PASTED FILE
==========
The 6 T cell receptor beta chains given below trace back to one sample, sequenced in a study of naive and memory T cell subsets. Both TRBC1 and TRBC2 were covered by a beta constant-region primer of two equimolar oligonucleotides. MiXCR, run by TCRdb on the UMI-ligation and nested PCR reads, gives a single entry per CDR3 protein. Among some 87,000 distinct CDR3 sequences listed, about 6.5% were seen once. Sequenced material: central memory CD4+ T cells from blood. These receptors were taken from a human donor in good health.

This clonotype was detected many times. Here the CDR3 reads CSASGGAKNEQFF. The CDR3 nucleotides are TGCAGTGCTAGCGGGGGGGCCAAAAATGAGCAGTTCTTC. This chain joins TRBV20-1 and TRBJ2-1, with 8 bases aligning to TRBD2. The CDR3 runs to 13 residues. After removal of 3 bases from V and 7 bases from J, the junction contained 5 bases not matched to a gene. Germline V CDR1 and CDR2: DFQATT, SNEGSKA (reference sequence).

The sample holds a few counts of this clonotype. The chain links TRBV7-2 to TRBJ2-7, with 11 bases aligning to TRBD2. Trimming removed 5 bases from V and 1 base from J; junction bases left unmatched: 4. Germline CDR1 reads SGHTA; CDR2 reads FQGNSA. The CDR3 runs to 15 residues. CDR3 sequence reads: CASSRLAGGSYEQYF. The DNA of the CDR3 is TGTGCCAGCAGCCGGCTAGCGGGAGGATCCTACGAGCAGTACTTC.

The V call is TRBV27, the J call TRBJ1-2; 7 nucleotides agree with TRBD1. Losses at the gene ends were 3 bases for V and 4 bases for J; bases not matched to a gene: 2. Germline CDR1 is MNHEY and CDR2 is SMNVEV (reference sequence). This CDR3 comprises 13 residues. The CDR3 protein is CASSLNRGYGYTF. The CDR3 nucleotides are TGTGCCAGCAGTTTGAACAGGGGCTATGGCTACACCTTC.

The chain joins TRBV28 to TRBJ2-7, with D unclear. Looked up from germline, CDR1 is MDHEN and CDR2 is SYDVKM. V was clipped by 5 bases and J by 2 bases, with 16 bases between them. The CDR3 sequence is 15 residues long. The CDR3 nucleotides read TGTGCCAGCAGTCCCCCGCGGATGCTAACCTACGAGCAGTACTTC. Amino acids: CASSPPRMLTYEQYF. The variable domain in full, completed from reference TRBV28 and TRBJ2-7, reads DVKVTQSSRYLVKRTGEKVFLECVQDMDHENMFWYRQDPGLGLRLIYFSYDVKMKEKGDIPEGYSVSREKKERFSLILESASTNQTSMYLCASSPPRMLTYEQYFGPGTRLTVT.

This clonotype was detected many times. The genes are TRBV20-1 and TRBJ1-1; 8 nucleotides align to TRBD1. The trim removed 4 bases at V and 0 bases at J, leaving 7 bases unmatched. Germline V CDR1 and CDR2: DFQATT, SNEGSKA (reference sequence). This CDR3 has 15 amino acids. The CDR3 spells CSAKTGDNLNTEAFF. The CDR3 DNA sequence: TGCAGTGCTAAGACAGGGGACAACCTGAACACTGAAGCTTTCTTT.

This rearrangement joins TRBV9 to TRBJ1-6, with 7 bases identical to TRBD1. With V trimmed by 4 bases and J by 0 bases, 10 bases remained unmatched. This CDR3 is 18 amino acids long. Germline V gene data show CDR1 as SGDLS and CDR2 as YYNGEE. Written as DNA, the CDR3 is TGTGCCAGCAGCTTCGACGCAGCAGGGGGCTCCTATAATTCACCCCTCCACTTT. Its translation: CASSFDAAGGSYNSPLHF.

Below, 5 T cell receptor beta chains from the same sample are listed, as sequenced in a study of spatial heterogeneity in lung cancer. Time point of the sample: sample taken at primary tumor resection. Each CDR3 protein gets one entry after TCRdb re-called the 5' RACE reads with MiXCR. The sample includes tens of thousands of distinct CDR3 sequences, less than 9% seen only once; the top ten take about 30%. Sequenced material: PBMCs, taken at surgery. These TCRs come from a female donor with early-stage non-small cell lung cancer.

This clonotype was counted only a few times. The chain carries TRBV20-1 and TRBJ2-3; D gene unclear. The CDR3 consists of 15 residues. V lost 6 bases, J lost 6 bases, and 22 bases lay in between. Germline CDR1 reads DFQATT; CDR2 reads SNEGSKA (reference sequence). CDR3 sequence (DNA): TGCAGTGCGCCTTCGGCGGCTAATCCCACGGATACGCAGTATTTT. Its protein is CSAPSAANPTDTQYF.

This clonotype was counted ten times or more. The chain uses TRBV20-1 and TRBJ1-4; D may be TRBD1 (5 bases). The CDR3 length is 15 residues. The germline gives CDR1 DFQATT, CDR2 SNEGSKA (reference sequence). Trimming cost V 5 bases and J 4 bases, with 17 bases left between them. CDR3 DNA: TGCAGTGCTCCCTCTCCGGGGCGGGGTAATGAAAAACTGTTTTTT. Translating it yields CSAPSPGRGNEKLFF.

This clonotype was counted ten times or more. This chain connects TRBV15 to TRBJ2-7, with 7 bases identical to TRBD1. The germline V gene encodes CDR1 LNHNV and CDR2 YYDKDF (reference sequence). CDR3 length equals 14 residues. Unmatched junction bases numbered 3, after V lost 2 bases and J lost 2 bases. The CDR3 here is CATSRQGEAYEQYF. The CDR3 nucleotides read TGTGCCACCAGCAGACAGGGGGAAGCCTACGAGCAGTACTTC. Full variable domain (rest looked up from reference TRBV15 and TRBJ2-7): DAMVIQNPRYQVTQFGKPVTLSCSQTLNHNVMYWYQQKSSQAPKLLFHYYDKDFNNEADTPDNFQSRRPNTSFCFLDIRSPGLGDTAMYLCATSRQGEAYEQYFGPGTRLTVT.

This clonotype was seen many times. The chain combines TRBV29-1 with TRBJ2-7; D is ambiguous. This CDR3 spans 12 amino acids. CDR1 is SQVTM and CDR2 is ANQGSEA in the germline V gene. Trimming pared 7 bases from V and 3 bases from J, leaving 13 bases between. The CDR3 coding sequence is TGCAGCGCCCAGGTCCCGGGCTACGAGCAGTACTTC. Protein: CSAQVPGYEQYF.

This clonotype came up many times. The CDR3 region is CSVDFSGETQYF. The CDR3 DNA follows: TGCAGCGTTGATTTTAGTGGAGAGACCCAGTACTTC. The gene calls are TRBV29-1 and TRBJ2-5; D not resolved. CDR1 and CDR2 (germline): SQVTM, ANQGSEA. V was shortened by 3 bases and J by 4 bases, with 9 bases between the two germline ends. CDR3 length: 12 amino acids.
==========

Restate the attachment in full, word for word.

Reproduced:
The 6 T cell receptor beta chains given below trace back to one sample, sequenced in a study of naive and memory T cell subsets. Both TRBC1 and TRBC2 were covered by a beta constant-region primer of two equimolar oligonucleotides. MiXCR, run by TCRdb on the UMI-ligation and nested PCR reads, gives a single entry per CDR3 protein. Among some 87,000 distinct CDR3 sequences listed, about 6.5% were seen once. Sequenced material: central memory CD4+ T cells from blood. These receptors were taken from a human donor in good health.

This clonotype was detected many times. Here the CDR3 reads CSASGGAKNEQFF. The CDR3 nucleotides are TGCAGTGCTAGCGGGGGGGCCAAAAATGAGCAGTTCTTC. This chain joins TRBV20-1 and TRBJ2-1, with 8 bases aligning to TRBD2. The CDR3 runs to 13 residues. After removal of 3 bases from V and 7 bases from J, the junction contained 5 bases not matched to a gene. Germline V CDR1 and CDR2: DFQATT, SNEGSKA (reference sequence).

The sample holds a few counts of this clonotype. The chain links TRBV7-2 to TRBJ2-7, with 11 bases aligning to TRBD2. Trimming removed 5 bases from V and 1 base from J; junction bases left unmatched: 4. Germline CDR1 reads SGHTA; CDR2 reads FQGNSA. The CDR3 runs to 15 residues. CDR3 sequence reads: CASSRLAGGSYEQYF. The DNA of the CDR3 is TGTGCCAGCAGCCGGCTAGCGGGAGGATCCTACGAGCAGTACTTC.

The V call is TRBV27, the J call TRBJ1-2; 7 nucleotides agree with TRBD1. Losses at the gene ends were 3 bases for V and 4 bases for J; bases not matched to a gene: 2. Germline CDR1 is MNHEY and CDR2 is SMNVEV (reference sequence). This CDR3 comprises 13 residues. The CDR3 protein is CASSLNRGYGYTF. The CDR3 nucleotides are TGTGCCAGCAGTTTGAACAGGGGCTATGGCTACACCTTC.

The chain joins TRBV28 to TRBJ2-7, with D unclear. Looked up from germline, CDR1 is MDHEN and CDR2 is SYDVKM. V was clipped by 5 bases and J by 2 bases, with 16 bases between them. The CDR3 sequence is 15 residues long. The CDR3 nucleotides read TGTGCCAGCAGTCCCCCGCGGATGCTAACCTACGAGCAGTACTTC. Amino acids: CASSPPRMLTYEQYF. The variable domain in full, completed from reference TRBV28 and TRBJ2-7, reads DVKVTQSSRYLVKRTGEKVFLECVQDMDHENMFWYRQDPGLGLRLIYFSYDVKMKEKGDIPEGYSVSREKKERFSLILESASTNQTSMYLCASSPPRMLTYEQYFGPGTRLTVT.

This clonotype was detected many times. The genes are TRBV20-1 and TRBJ1-1; 8 nucleotides align to TRBD1. The trim removed 4 bases at V and 0 bases at J, leaving 7 bases unmatched. Germline V CDR1 and CDR2: DFQATT, SNEGSKA (reference sequence). This CDR3 has 15 amino acids. The CDR3 spells CSAKTGDNLNTEAFF. The CDR3 DNA sequence: TGCAGTGCTAAGACAGGGGACAACCTGAACACTGAAGCTTTCTTT.

This rearrangement joins TRBV9 to TRBJ1-6, with 7 bases identical to TRBD1. With V trimmed by 4 bases and J by 0 bases, 10 bases remained unmatched. This CDR3 is 18 amino acids long. Germline V gene data show CDR1 as SGDLS and CDR2 as YYNGEE. Written as DNA, the CDR3 is TGTGCCAGCAGCTTCGACGCAGCAGGGGGCTCCTATAATTCACCCCTCCACTTT. Its translation: CASSFDAAGGSYNSPLHF.

Below, 5 T cell receptor beta chains from the same sample are listed, as sequenced in a study of spatial heterogeneity in lung cancer. Time point of the sample: sample taken at primary tumor resection. Each CDR3 protein gets one entry after TCRdb re-called the 5' RACE reads with MiXCR. The sample includes tens of thousands of distinct CDR3 sequences, less than 9% seen only once; the top ten take about 30%. Sequenced material: PBMCs, taken at surgery. These TCRs come from a female donor with early-stage non-small cell lung cancer.

This clonotype was counted only a few times. The chain carries TRBV20-1 and TRBJ2-3; D gene unclear. The CDR3 consists of 15 residues. V lost 6 bases, J lost 6 bases, and 22 bases lay in between. Germline CDR1 reads DFQATT; CDR2 reads SNEGSKA (reference sequence). CDR3 sequence (DNA): TGCAGTGCGCCTTCGGCGGCTAATCCCACGGATACGCAGTATTTT. Its protein is CSAPSAANPTDTQYF.

This clonotype was counted ten times or more. The chain uses TRBV20-1 and TRBJ1-4; D may be TRBD1 (5 bases). The CDR3 length is 15 residues. The germline gives CDR1 DFQATT, CDR2 SNEGSKA (reference sequence). Trimming cost V 5 bases and J 4 bases, with 17 bases left between them. CDR3 DNA: TGCAGTGCTCCCTCTCCGGGGCGGGGTAATGAAAAACTGTTTTTT. Translating it yields CSAPSPGRGNEKLFF.

This clonotype was counted ten times or more. This chain connects TRBV15 to TRBJ2-7, with 7 bases identical to TRBD1. The germline V gene encodes CDR1 LNHNV and CDR2 YYDKDF (reference sequence). CDR3 length equals 14 residues. Unmatched junction bases numbered 3, after V lost 2 bases and J lost 2 bases. The CDR3 here is CATSRQGEAYEQYF. The CDR3 nucleotides read TGTGCCACCAGCAGACAGGGGGAAGCCTACGAGCAGTACTTC. Full variable domain (rest looked up from reference TRBV15 and TRBJ2-7): DAMVIQNPRYQVTQFGKPVTLSCSQTLNHNVMYWYQQKSSQAPKLLFHYYDKDFNNEADTPDNFQSRRPNTSFCFLDIRSPGLGDTAMYLCATSRQGEAYEQYFGPGTRLTVT.

This clonotype was seen many times. The chain combines TRBV29-1 with TRBJ2-7; D is ambiguous. This CDR3 spans 12 amino acids. CDR1 is SQVTM and CDR2 is ANQGSEA in the germline V gene. Trimming pared 7 bases from V and 3 bases from J, leaving 13 bases between. The CDR3 coding sequence is TGCAGCGCCCAGGTCCCGGGCTACGAGCAGTACTTC. Protein: CSAQVPGYEQYF.

This clonotype came up many times. The CDR3 region is CSVDFSGETQYF. The CDR3 DNA follows: TGCAGCGTTGATTTTAGTGGAGAGACCCAGTACTTC. The gene calls are TRBV29-1 and TRBJ2-5; D not resolved. CDR1 and CDR2 (germline): SQVTM, ANQGSEA. V was shortened by 3 bases and J by 4 bases, with 9 bases between the two germline ends. CDR3 length: 12 amino acids.